Mature ICAM-1 is a highly glycosylated protein in cells. Our data suggested that the ICAM-1 gel mobility shift could be due to changes in its glycosylation status. To test this hypothesis, lysates from WISH cells that were treated with ATRA were immunoprecipitated and then treated with PNGase F, an enzyme that removes virtually all types of N-glycans from glycoproteins. As shown in Figure 1D, the PNGase F enzymatic treatment completely released the oligosaccharide chains and the deglycosylated products from both ATRA-treated and control cells. In these cells, the molecular weight of ICAM-1 shifted to the same position of ∼60 kDa, suggesting that the number and/or size of N-glycans linked to ICAM-1 decreased following ATRA induction.

Endoplasmic reticulum (ER) stress is not the main cause for alteration of ICAM-1 N-glycan modification

N-glycosylated proteins represent the majority of polypeptides expressed in the ER [26]. A previous study reported that ATRA intensified ER stress in human hepatocarcinoma cells that were transfected with a GnT-V antisense oligonucleotide [27]. To determine whether the ATRA-mediated modification of ICAM-1 N-glycan structures is associated with ER stress, we treated SW480 cells with 25 µM ATRA and analyzed the transcription of X-box-binding protein (XBP-1), a transcription factor that can be spliced by the IRE1 kinase/endoribonucleas upon ER stress. Splicing of XBP-1 results in the removal of a 26-nucleotide intron [28], [29]. Tunicamycin prevents the synthesis of the glycosylated lipid precursor of N-glycans and was used as a control. We observed the spliced mRNA band (88 bp), which appeared in a dose- and time-dependent manner (Figures 2A and 2B). This result indicates that XBP-1 was spliced following ATRA treatment. In agreement with a previous study, ATRA induced BiP expression at the mRNA level (Figure 2C). BiP is a marker for the ER stress response [30], and its induction confirms that ATRA induction triggers ER stress. Unlike tunicamycin, which triggers transcriptional upregulation of a stress-regulated protein termed ER degradation enhancing α-mannosidase like protein (EDEM) [29], [31], the effect of ATRA on EDEM expression was only marginal (Figure 2D). Treatment with tunicamycin not only altered the size of the ICAM-1 protein, but it also induced ER-associated degradation (ERAD) of ICAM-1 in a time-dependent manner (Figure 2E). Conversely, ATRA treatment resulted in an accumulation of ICAM-1 (Figure 2E), suggesting that the mechanisms of ATRA-induced modification of the ICAM-1 N-glycosylation status are different from the mechanisms of tunicamycin-mediated N-glycosylation inhibition. The ER tightly controls protein products, and only proteins in their native state can be transported to the Golgi prior to arriving at their appropriate cellular location [32]. We conducted fluorescent confocal microscopy and flow cytometry experiments to determine whether ATRA induction affects the intracellular transport of ICAM-1. As shown in Figures 2F and 2G, ICAM-1 was predominantly located at the cytoplasmic membrane in both ATRA-treated and control cells, demonstrating that ICAM-1 molecules were transported and properly localized within the cell. These data demonstrate that ER stress is not the main cause of altered ICAM-1 N-glycan composition.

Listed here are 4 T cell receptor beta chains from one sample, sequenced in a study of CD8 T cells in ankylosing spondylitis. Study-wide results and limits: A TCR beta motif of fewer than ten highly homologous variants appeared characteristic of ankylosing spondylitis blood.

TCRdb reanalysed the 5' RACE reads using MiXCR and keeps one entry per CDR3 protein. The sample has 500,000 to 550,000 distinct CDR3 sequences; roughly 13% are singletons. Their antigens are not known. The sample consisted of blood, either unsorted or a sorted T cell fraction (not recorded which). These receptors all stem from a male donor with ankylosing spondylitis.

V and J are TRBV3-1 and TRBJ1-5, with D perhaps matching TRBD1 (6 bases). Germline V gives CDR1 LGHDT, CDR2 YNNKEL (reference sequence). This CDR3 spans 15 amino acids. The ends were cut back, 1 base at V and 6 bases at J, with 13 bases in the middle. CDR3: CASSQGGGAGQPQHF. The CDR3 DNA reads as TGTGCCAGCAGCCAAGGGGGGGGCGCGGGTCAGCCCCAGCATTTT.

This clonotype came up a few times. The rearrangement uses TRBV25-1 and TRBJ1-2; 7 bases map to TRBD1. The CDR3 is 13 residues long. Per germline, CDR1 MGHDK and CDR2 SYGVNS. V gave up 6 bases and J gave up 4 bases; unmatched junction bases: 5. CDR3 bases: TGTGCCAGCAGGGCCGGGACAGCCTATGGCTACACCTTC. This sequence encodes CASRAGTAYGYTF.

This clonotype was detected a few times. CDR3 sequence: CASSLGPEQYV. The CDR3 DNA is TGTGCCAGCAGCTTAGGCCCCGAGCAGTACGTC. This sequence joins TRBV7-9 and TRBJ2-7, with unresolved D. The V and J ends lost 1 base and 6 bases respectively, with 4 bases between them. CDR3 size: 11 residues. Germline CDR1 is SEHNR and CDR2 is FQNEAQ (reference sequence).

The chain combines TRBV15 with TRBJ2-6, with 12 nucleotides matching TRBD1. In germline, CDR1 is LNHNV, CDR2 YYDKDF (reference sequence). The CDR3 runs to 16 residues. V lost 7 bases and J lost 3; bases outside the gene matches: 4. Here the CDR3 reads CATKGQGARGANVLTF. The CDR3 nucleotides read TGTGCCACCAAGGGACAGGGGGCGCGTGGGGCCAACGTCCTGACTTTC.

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Figure 2. ER stress is not the main cause for alteration of ICAM-1 N-glycan composition.

A, Total RNA was isolated from SW480 cells that treated with 0, 5, 10, 25 and 50 µM ATRA or 5 µg/ml Tunicamycin. The expression of XBP-1 at the mRNA level was assessed by RT-PCR. B, SW480 cells were treated with 25 µM ATRA for 0, 1, 3, 6, 12, 18, 24 and 36 h. The expression of XBP-1 at the mRNA level was assessed by RT-PCR. C and D, SW480 cells were treated with 0, 5, 10 and 25 µM ATRA or with 5 µg/ml tunicamycin for 36 h. The expression of BiP (C) and EDEM (D) at the mRNA levels was evaluated by real-time RT-PCR (n = 3). E, SW480 cells were treated with 25 µM ATRA for 36 h or with 5 µg/ml tunicamycin for 12, 24 and 36 h. The expression of ICAM-1 was analyzed by Western blot. F, SW480 cells were grown on coverslips for 12 h and then incubated with 25 µM ATRA for 36 h. Then the cells were labeled with the anti-ICAM-1 antibody and FITC-conjugated goat anti-mouse IgG and examined under a confocal microscope. G, SW480 cells were treated with 25 µM ATRA for 48 h. The expression of ICAM-1 on the cell membranes was analyzed by flow cytometry. For the analysis of total ICAM-1 expression in the cells, the cells were fixed, permealized and stained. The stained cells were analyzed by flow cytometry.